Saturday, June 24, 2017

Curiosity and Questions: A Methodology for Accessing Our Greatest Resource

How do you transform a problem into solutions? This is what I want to know. But if a straightforward answer existed I feel like more of us would be screaming it from the rooftops and making spending every living moment doing it and the world would be a happier, cleaner, safer place. But that doesn’t exist. The answer is elusive, complex and specific for different issues. So where does one even begin?


Here is what I’ve decided. Start small. Stick your face into the soil. Learn how to drive a tractor. Go to the farmer’s market. Go to the lake to swim and get your heart broken by the realization that the algal blooms have started. Attend every meeting possible. Meet the community. Ask questions, and when you think you’ve asked them all, ask more.

Now, if there is one thing I am good at it’s asking questions. Just ask my family who have endured years of my ponderings. (Also consider this fair warning not to sit down with me if you aren’t ready to have some questions thrown at you.) I will be taking full advantage of my never-ending curiosity to gain all the knowledge I can from the people around me. So far this has led me to some unexpected but valuable discoveries. I’ve learned the power that comes from remembering someone’s name and the feeling it gives a person to know they are remembered and valued. I’ve learned the difference between BMP’s and NMP’s. I’ve learned how far a smile and handshake can go. I’ve learned that networking is crucial. I’ve learned how it feels to be noticed as an outsider and how it feels to be welcomed.

How can we welcome more people to the table as we work to tackle issues of water quality in the Red Cedar watershed? I am here to learn all I can about what draws people in and what keeps people out. How do individuals create a sense of environmental ethic for a common, shared resource? Do scientific definitions of an issue discourage involvement in non-scientific routes for solutions? Where do misunderstandings lie and how can we clear them up?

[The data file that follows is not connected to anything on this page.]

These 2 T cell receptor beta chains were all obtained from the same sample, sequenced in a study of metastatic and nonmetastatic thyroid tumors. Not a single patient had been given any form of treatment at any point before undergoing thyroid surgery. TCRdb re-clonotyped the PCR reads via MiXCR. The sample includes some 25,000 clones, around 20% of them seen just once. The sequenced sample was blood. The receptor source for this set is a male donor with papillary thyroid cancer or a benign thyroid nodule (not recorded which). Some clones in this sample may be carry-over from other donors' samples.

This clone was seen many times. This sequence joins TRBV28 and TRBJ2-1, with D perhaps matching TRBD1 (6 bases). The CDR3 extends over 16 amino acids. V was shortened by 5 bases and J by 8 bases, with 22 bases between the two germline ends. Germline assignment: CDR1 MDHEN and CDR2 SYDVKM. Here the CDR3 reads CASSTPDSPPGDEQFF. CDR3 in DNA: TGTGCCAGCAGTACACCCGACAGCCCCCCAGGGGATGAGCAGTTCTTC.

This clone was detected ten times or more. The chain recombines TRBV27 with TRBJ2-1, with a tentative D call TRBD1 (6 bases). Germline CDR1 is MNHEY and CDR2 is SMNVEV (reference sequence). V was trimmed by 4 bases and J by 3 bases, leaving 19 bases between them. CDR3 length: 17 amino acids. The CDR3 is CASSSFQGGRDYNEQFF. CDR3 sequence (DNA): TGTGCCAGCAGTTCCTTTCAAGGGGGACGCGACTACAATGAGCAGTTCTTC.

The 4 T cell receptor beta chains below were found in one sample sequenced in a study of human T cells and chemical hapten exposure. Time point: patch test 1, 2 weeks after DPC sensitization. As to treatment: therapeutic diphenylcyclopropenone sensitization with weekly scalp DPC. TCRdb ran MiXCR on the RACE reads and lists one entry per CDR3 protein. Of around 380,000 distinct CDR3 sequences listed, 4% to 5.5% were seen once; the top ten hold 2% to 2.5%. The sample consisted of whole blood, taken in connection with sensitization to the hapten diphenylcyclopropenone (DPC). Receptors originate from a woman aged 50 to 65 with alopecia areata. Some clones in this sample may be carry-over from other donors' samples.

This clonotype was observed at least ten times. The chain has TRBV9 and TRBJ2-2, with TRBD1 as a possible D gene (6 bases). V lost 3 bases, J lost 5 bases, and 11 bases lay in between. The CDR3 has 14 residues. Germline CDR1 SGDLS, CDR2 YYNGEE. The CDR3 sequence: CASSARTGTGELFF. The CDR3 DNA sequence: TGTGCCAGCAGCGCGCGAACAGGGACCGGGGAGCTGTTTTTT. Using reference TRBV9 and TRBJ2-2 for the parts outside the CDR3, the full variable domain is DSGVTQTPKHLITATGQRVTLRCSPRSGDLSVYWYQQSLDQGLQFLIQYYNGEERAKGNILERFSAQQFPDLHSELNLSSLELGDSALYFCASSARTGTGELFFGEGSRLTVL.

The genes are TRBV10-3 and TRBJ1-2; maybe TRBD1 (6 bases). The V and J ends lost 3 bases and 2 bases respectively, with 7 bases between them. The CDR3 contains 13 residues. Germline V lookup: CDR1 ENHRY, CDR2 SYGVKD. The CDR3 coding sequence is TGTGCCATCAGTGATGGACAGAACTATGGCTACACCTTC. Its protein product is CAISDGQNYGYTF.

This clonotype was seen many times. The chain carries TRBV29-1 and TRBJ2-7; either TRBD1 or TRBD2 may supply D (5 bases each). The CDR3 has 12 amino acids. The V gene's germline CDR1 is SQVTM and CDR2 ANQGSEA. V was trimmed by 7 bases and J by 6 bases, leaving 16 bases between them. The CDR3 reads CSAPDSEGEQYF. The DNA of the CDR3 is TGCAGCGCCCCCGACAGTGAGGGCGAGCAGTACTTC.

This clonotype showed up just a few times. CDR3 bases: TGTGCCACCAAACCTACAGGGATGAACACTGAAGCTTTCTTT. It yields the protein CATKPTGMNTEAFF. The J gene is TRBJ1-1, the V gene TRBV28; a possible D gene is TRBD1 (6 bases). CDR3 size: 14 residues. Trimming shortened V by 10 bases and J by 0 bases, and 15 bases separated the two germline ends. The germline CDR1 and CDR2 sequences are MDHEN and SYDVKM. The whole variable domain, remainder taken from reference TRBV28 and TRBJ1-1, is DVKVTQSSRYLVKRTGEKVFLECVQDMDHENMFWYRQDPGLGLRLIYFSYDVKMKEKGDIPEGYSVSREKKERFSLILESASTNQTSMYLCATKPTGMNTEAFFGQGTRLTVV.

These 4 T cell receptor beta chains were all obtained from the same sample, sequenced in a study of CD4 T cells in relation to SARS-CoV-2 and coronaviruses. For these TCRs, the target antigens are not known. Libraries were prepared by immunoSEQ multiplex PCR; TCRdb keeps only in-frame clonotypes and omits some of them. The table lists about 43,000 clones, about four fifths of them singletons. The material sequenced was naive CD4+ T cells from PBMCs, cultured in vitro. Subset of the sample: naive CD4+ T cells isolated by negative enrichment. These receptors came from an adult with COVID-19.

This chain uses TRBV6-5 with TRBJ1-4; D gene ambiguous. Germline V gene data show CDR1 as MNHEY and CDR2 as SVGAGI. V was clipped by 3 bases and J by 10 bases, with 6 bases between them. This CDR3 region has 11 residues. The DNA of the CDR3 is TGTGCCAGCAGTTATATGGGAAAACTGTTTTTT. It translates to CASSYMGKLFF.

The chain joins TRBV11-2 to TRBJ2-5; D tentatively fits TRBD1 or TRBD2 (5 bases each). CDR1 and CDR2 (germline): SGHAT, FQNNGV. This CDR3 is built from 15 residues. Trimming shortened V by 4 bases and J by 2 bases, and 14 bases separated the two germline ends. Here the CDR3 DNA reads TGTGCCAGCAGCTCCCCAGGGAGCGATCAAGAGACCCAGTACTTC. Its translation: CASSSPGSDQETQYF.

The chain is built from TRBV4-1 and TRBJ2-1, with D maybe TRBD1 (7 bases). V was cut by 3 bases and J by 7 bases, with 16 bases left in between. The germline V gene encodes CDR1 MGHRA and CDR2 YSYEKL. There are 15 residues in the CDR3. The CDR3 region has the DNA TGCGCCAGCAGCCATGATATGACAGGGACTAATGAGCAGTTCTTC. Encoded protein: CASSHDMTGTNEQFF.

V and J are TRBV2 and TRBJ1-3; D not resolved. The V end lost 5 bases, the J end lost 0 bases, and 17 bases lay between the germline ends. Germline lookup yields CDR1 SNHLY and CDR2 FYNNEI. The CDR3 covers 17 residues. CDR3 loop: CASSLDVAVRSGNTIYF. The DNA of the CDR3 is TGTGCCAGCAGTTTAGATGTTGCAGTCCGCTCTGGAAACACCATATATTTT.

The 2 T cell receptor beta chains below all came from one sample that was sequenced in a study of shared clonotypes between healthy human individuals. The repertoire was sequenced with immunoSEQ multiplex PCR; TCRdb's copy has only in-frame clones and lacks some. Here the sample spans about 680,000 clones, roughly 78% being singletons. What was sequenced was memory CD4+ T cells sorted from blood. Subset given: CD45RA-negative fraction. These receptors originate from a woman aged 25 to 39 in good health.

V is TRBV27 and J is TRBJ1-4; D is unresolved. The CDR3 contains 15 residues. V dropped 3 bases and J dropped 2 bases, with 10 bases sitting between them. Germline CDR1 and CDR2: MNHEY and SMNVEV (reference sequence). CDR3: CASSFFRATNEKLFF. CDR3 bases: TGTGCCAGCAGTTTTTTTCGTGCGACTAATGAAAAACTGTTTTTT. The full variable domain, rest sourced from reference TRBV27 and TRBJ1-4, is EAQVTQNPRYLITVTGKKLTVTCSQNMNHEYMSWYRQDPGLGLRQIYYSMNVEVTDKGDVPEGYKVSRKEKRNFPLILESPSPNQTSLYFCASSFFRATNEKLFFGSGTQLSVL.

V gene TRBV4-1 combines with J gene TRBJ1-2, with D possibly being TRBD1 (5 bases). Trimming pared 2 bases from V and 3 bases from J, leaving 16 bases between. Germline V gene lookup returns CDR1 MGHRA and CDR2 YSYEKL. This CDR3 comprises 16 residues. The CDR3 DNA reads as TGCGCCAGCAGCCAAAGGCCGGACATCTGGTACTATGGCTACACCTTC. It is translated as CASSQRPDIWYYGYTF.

Establishing an understanding of what people believe and know is a necessary step and one I am attempting to take. People are our greatest resource. In pursuit of any solutions we have to utilize the community and I hope to tap into that resource in abundance this summer. So, let the questions begin!

Peace on the Waterways.

1 comment:

  1. You have to "sell" whatever you come up with.

    You have to identify the end users and how they use and interact with the area.

    The science is part of the product build, and the solution that comes out of any research is at the level a product solution for users, consumers.

    Another great barrier to the pursuit of solutions is the areas political and business climate.



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